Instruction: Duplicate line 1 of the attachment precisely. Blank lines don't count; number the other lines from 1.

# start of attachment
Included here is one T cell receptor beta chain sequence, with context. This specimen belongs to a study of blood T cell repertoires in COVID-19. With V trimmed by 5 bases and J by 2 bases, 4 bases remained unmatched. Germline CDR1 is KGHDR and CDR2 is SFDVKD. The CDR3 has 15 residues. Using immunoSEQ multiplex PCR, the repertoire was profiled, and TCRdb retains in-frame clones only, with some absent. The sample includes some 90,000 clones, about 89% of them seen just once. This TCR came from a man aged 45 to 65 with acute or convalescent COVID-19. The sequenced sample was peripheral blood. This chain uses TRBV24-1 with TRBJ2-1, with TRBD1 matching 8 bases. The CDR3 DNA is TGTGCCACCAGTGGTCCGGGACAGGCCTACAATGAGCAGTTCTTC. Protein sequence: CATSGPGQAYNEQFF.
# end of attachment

Included here is one T cell receptor beta chain sequence, with context. This specimen belongs to a study of blood T cell repertoires in COVID-19. With V trimmed by 5 bases and J by 2 bases, 4 bases remained unmatched. Germline CDR1 is KGHDR and CDR2 is SFDVKD. The CDR3 has 15 residues. Using immunoSEQ multiplex PCR, the repertoire was profiled, and TCRdb retains in-frame clones only, with some absent. The sample includes some 90,000 clones, about 89% of them seen just once. This TCR came from a man aged 45 to 65 with acute or convalescent COVID-19. The sequenced sample was peripheral blood. This chain uses TRBV24-1 with TRBJ2-1, with TRBD1 matching 8 bases. The CDR3 DNA is TGTGCCACCAGTGGTCCGGGACAGGCCTACAATGAGCAGTTCTTC. Protein sequence: CATSGPGQAYNEQFF.